The Trump Administration has had a challenging start on numerous fronts, but its work to slash emission rules and eliminate regulations continues.
The EPA administrator, climate-science denier Scott Pruitt, has said he isn't "currently" planning to target California's ability to set its own emission rules.
In March, the agency reopened comments on the 2022-2025 vehicle emission rules that it had finalized under the Obama administration.
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That commenting process continues, and it remains unclear whether the EPA emission limits will be altered, delayed, or eliminated altogether.
The agency has to make those decisions based on scientific evidence, and environmental groups will clearly be watching closely for any signs that process has been affected by political considerations.
Meanwhile, the NHTSA has not yet set the corporate average fuel economy rules that cover the same period—which must correspond to the EPA's emission rules for carbon dioxide.
EPA administrator Scott Pruitt [photo from 2014]
Automakers have sought to delay both sets of regulations, arguing that the rising popularity of crossover SUVs has challenged the assumptions about vehicle mix under which the rules were projected in 2010 and 2012.
But states have been doing their own planning to counter any rollbacks or delays in the linked fuel-economy and emission rules.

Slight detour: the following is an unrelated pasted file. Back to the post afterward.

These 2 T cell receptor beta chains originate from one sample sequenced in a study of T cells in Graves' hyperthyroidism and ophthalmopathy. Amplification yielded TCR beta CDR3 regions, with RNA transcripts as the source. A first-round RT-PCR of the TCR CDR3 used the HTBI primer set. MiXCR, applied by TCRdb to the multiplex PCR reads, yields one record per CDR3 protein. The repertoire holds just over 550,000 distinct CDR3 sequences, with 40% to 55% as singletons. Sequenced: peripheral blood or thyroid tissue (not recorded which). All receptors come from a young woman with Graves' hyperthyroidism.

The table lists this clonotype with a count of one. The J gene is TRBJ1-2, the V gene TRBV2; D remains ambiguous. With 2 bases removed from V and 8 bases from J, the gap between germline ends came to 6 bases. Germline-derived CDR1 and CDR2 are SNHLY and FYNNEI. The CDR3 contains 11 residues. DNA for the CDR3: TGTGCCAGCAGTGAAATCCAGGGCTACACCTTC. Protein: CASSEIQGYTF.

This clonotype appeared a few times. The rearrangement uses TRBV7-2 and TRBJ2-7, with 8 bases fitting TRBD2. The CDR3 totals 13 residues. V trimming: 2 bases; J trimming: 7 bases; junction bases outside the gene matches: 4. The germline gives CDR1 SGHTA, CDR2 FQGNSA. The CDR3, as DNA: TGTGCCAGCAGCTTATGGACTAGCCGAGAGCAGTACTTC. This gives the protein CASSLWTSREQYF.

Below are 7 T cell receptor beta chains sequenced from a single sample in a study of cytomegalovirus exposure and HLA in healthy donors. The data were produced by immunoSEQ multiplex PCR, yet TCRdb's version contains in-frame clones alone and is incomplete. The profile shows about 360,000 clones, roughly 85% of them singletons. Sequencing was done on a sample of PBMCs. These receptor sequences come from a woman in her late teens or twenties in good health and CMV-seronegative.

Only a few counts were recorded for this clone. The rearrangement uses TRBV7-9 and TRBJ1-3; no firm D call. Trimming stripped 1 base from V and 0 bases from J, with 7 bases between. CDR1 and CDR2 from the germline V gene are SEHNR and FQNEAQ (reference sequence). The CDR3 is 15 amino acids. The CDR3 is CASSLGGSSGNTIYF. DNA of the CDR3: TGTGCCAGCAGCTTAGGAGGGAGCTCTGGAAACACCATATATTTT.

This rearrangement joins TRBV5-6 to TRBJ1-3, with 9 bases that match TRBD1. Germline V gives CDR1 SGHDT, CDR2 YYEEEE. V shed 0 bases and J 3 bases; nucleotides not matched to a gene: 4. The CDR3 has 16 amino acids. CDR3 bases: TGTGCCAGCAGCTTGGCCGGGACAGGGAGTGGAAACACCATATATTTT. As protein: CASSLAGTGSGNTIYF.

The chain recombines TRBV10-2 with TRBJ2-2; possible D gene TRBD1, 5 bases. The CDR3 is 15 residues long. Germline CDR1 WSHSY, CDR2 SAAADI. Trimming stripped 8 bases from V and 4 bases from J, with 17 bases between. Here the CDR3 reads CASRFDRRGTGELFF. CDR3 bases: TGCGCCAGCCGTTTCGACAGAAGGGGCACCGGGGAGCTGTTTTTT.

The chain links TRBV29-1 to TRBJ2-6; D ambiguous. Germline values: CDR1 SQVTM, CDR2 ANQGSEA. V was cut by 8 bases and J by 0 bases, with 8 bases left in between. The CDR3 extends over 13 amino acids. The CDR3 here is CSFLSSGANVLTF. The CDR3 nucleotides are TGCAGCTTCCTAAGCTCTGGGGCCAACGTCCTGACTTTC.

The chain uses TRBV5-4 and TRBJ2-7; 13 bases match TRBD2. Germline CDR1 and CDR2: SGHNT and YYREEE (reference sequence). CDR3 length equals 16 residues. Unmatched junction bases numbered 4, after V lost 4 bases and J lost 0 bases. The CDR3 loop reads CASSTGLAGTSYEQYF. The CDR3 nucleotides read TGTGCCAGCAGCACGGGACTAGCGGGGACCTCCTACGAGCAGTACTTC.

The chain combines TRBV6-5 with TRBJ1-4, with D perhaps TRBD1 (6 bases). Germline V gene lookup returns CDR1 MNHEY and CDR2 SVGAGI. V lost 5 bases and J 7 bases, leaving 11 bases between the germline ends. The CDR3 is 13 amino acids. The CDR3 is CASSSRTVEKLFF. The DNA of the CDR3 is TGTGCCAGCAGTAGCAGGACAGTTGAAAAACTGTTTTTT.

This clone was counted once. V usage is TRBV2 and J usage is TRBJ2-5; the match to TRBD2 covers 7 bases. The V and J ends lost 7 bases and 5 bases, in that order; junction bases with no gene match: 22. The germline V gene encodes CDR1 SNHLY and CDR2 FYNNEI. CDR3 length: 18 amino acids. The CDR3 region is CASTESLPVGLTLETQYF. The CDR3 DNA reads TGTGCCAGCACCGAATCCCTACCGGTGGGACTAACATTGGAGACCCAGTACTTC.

Two weeks ago, New York state attorney general Eric Schneiderman announced that a coalition of 14 state attorneys general and the Pennsylvania department of environmental protection will fight any such attempts.
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The group said it had sent a letter to EPA administrator Pruitt warning him that it would take legal action if the agency "attempts to weaken air pollution standards set for passenger cars and light-duty trucks for model years 2022 to 2025."
It noted that the agency had approved the 2022-2025 standards only after a rigorous review process that produced a Technical Assessment Report hundreds of pages long documenting the costs, benefits, and models used for the decision.
That report concluded that automakers had successfully met emission standards for model years 2012 through 2017 at a lower cost than originally projected, using more conventional technologies like multispeed automatic transmissions and less costly electrification than expected.
The White House, Washington, D.C. [Creative Commons license by dcjohn]
Over the lifetimes of the vehicles sold during the 2017-2025 model years, the standards are expected to cut greenhouse-gas emissions by 2 billion metric tons—equivalent to the annual emissions of 422 million cars currently on the road—and save approximately 4 billion barrels of oil.
The public, meanwhile, appears to be largely skeptical of plans to roll back fuel-economy standards—and that's true even in the heart of carmaking states.
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According to a survey conducted for the Natural Resources Defense Council, 67 percent of Michigan residents and 64 percent of Missouri residents support fuel-efficiency standards that increase vehicle mileage from today's 25 mpg to 40 mpg by 2025—even after hearing the arguments made by groups seeking to loosen those rules.
The percentage of residents in those states who told surveyors they want the standards lowered is low: 21 percent of Michiganders, and 22 percent of Missourians.
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[hat tip: Dave Cooke]